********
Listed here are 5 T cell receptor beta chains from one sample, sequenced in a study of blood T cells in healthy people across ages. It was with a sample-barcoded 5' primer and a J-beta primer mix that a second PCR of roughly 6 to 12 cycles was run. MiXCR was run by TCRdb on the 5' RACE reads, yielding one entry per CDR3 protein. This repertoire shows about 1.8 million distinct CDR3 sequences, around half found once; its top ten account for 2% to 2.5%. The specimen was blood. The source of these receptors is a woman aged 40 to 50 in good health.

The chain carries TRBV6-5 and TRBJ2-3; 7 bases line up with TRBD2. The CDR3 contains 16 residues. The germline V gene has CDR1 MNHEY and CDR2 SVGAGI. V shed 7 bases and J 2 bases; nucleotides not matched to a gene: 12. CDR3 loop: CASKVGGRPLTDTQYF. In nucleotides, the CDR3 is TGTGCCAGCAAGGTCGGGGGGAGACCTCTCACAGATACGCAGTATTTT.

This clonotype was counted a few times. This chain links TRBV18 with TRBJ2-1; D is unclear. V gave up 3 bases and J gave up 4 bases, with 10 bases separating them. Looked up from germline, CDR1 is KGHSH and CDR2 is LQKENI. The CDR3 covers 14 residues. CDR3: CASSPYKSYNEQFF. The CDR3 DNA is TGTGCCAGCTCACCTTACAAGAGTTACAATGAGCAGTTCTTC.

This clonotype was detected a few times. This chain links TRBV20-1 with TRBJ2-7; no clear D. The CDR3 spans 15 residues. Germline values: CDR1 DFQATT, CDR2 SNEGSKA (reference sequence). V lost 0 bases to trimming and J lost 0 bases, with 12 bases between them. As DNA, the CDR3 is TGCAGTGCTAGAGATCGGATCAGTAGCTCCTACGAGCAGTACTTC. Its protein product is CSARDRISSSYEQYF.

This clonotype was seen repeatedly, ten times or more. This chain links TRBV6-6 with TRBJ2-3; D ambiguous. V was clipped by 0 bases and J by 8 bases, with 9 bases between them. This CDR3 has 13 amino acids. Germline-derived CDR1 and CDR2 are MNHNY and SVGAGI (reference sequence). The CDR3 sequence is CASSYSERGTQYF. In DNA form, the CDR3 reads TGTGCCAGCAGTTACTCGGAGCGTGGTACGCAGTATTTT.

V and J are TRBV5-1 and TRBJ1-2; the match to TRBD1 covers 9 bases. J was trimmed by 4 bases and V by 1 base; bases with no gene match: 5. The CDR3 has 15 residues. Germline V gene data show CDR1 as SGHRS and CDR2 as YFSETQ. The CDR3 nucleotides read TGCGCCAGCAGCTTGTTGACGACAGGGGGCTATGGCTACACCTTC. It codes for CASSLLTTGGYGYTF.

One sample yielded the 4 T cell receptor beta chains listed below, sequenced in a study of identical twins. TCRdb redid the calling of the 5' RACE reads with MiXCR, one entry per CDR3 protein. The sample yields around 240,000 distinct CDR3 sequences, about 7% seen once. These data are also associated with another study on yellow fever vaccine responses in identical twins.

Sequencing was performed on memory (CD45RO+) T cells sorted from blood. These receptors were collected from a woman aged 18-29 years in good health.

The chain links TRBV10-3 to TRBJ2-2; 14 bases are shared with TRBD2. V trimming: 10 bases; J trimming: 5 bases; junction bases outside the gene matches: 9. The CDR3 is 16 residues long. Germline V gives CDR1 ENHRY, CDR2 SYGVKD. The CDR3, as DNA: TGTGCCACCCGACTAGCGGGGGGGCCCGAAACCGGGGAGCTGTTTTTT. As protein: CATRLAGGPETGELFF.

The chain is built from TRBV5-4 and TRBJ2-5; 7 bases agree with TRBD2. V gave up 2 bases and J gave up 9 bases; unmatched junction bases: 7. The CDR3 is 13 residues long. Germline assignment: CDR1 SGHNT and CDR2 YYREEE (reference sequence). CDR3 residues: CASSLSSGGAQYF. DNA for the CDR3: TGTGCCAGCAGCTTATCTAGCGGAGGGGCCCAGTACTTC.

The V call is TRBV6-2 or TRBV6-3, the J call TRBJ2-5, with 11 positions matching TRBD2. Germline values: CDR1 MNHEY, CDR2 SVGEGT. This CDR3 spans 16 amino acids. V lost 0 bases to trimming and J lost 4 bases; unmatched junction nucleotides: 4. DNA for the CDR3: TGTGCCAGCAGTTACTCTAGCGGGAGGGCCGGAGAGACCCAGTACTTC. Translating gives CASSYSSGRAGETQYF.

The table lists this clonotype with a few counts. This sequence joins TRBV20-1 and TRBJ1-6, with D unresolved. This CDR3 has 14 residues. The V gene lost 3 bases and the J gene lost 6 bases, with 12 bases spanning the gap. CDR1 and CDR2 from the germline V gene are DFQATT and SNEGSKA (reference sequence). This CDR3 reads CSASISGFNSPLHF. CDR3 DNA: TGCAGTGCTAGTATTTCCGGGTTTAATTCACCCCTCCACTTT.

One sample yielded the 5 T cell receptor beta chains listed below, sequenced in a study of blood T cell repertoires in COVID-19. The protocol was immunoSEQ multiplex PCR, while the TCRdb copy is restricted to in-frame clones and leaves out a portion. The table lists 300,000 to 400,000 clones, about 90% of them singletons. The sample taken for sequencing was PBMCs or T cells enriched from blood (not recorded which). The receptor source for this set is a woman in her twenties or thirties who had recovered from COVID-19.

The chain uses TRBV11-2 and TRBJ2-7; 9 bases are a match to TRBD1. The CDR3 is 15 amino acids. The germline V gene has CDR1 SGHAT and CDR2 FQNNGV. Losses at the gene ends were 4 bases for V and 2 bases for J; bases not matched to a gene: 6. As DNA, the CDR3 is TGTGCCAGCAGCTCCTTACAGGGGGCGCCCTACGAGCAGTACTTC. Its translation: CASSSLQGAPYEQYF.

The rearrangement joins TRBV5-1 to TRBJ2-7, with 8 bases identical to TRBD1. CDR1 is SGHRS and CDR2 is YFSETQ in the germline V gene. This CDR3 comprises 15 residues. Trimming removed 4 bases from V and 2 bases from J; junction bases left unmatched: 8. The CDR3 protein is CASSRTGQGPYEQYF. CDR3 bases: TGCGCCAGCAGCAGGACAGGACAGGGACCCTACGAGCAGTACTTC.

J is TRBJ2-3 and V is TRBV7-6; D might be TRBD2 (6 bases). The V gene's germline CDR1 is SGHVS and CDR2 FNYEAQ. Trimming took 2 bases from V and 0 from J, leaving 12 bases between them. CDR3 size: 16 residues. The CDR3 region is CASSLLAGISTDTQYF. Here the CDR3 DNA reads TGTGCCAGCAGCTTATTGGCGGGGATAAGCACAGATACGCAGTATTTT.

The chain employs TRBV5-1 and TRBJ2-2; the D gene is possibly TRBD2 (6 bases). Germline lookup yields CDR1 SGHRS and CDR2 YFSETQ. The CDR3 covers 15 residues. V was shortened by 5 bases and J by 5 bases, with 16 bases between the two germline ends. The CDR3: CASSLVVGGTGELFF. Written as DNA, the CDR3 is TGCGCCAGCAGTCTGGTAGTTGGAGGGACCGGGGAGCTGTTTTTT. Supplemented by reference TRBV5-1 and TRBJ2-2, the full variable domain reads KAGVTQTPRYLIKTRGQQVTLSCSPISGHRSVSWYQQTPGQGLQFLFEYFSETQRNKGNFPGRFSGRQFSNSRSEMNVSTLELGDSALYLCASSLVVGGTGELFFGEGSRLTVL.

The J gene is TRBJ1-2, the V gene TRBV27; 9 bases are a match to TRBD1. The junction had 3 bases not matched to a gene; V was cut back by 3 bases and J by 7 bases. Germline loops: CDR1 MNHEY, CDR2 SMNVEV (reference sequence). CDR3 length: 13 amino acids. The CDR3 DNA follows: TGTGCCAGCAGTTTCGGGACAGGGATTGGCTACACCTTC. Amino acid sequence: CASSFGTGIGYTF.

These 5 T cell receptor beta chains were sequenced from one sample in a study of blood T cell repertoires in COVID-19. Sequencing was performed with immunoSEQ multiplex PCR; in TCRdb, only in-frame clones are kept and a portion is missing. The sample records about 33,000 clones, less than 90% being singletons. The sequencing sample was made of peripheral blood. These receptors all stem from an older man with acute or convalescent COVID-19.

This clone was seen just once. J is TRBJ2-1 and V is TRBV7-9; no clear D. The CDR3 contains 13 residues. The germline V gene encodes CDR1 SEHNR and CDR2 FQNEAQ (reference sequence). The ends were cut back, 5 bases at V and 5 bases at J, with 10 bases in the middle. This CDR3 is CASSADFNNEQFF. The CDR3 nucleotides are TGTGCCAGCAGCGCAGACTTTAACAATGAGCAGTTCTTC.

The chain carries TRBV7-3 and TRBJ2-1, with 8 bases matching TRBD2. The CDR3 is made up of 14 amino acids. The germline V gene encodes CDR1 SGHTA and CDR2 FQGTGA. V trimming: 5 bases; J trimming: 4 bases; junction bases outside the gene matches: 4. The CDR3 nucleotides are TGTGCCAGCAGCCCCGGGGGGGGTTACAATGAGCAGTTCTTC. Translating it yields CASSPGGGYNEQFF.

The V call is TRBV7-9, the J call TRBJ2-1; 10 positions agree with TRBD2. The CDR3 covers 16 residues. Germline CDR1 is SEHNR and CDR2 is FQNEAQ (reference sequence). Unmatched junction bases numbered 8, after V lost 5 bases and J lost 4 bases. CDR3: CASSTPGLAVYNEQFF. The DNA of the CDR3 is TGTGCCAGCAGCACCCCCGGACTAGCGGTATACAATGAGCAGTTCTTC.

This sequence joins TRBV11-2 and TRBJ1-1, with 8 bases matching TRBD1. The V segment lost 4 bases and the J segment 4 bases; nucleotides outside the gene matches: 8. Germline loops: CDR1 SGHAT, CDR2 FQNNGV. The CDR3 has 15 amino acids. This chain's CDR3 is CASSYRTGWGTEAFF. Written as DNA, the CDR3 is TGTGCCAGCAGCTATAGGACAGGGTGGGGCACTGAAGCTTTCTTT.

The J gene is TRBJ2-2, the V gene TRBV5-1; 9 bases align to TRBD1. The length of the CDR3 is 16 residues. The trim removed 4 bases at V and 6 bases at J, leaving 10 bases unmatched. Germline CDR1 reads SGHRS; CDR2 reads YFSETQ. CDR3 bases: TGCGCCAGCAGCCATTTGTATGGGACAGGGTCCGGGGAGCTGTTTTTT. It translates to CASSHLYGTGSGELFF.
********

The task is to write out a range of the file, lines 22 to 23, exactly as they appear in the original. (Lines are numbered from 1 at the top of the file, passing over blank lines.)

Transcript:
The V call is TRBV7-9, the J call TRBJ2-1; 10 positions agree with TRBD2. The CDR3 covers 16 residues. Germline CDR1 is SEHNR and CDR2 is FQNEAQ (reference sequence). Unmatched junction bases numbered 8, after V lost 5 bases and J lost 4 bases. CDR3: CASSTPGLAVYNEQFF. The DNA of the CDR3 is TGTGCCAGCAGCACCCCCGGACTAGCGGTATACAATGAGCAGTTCTTC.

This sequence joins TRBV11-2 and TRBJ1-1, with 8 bases matching TRBD1. The V segment lost 4 bases and the J segment 4 bases; nucleotides outside the gene matches: 8. Germline loops: CDR1 SGHAT, CDR2 FQNNGV. The CDR3 has 15 amino acids. This chain's CDR3 is CASSYRTGWGTEAFF. Written as DNA, the CDR3 is TGTGCCAGCAGCTATAGGACAGGGTGGGGCACTGAAGCTTTCTTT.